ExtractRead section 1 of the novel Dead Men's Fingers

Part I

What a simple thing it was, stalking. Why had he ever worried? For a time he had held back, wracked, not by guilt - few crimes are contemplated then rejected through the discomforts of guilt - but by expectations of failure. He envisaged a tortured, paranoid glance snatched over her shoulder, or shot through a window. Accusing eyes would be fixed on him. And that would be that. Exposure must follow. Dark words would find their way to the wrong ears, not policemen's ears necessarily, or the ears of journalists, but neighbours' ears, the ears of family members, tarnishing his reputation through the proverbial grapevine.

He followed her anyway. What did he care if his name was dragged through the mud and his reputation indelibly sullied? It wasn't as if people wouldn't understand. And then he discovered what a ridiculously simple thing it was, stalking, and all his worries were put to shame. He was surprised at how seldom she looked back, how seldom she peered anxiously out from behind her curtains. Even when violent television or fretful thoughts wakened her fears, bringing panic, and her eyes looked for him, questing, frantic, it was always when he was safely concealed in his latest looking place, or was just another faceless face in the multitude. As a crime, stalking was an uneasy one for the conscience to justify; but as a pursuit, as an act in itself, it was no more difficult than, say, pointing a gun at a man, or destroying a child's dreams, or filling dull moments with thoughts of casual brutality and death.

Christian stood behind her house now, watching it from over the fence through scraggy end-of-garden branches. No one saw him. He had taken no pains to conceal himself, was out in the open, plain for anyone who looked to see. No one looked. She didn't look.

She moved through the bedroom, out of sight, back into view. She was wearing a bathrobe, nothing else, cinched loosely about her waist, allowing swathes of flabby flesh to show and a large cleavage. She started taking the bathrobe off, loosening the belt, opening the robe to reveal... nothing. The curtains were swept shut as she changed, offering him no voyeuristic glimpse to titillate his dulled senses.

A minute later and the curtains were opened again. She had put on a smart blouse, pleated skirt, stood there with one hand holding the curtain while the other deftly put an earring in. She moved out of sight, into it, out of it, adding the finishing touches, make-up and necklace, hair spray, jacket. She disappeared from view once more. She didn't reappear.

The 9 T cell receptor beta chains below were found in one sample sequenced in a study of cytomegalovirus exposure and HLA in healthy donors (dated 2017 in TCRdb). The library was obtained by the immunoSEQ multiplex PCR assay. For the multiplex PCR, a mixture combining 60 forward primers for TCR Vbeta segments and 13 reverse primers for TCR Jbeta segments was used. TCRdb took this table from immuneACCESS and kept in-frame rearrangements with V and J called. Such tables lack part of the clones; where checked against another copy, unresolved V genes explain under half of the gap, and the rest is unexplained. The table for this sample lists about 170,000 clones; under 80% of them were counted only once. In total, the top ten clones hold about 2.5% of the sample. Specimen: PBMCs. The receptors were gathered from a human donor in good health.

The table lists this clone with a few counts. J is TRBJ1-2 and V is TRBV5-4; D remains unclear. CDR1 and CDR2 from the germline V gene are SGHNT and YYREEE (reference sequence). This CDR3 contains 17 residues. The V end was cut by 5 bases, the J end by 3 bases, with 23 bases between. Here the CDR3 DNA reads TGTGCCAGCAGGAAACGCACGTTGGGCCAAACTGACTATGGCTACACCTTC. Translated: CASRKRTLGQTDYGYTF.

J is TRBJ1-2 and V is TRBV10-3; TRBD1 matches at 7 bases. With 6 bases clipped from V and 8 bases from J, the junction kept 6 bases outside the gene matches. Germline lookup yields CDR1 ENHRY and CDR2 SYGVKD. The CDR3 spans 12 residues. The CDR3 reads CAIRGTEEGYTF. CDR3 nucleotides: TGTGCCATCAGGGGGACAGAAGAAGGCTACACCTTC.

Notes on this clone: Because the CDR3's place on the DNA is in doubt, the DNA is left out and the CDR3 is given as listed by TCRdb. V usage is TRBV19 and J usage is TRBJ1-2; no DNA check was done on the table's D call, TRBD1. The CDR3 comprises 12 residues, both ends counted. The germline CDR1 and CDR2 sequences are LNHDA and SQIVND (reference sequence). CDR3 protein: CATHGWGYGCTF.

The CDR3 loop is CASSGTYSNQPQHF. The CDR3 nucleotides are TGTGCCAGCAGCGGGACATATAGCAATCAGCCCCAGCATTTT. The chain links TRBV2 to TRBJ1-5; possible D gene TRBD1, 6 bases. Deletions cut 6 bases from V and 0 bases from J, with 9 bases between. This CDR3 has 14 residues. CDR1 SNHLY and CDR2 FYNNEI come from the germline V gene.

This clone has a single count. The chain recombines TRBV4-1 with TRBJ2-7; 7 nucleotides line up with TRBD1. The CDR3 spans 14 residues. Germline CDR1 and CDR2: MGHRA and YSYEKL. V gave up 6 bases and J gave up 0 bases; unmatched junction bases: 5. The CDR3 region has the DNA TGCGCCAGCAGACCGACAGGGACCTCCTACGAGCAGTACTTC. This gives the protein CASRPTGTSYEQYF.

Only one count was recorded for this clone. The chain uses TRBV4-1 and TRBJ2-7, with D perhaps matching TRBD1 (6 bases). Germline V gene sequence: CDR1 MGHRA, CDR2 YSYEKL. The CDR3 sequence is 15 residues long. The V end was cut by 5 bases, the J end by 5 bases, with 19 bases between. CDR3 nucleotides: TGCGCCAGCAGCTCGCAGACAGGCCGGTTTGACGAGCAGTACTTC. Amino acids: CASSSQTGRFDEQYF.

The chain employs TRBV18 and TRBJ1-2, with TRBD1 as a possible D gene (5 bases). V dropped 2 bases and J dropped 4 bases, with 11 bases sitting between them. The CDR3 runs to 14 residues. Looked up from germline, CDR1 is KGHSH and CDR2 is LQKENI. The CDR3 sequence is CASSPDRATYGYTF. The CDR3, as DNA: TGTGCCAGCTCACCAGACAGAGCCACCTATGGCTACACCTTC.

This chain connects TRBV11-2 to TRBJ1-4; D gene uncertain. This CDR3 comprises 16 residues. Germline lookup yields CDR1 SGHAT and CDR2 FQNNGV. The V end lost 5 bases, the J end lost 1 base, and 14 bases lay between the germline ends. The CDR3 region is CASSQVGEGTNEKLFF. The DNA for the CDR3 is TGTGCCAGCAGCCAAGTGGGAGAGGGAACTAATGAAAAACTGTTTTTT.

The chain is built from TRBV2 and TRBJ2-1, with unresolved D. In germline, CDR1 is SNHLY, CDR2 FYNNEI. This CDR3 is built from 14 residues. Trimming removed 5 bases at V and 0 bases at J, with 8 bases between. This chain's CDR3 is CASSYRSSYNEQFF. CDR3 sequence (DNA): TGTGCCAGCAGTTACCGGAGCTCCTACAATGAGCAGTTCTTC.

A blackbird lighted on the fence a few yards from him. Proudly it cocked its tail and chirped its simple, syrupy melody, echoed some seconds later by a much more distant bird. A door opening and squeals and shouts scared it off: sounds from next door, of children playing, and a reproving adult voice. He backed away from the fence slightly, readying an excuse, a reason for being there should he be challenged ("Which of these is number five? I tried ringing the bell round the front, only... - this one, is it? Are they in, do you know?"), but the voices stayed in the garden, the adult and the children concealed from him by the high dividing fence and its tangly topping of honeysuckle and ivy.

Movement inside again: his quarry, back in the back bedroom, moving to, fro, worked up, agitated, in a hurry and in search of something misplaced, perhaps. Then once again she was gone, and again he was left standing stupidly, impotently behind the fence behind the garden, eyes skinned for anyone approaching or looking out at him from a high window, edgy with a fear like the fear a charlatan keeps folded deep within his heart, knowing that one day his great store of bluffs will run dry and all his vile true intents be laid bare.

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Buy the e-book version of Dead Men's Fingers online via Amazon.co.uk (UK readers), and Amazon.com (North America).

The novel is also available as part of an omnibus edition with Sheldon's other novels, Delhi Deadlines and Virtually, via Amazon.co.uk (UK readers), and Amazon.com (North America).


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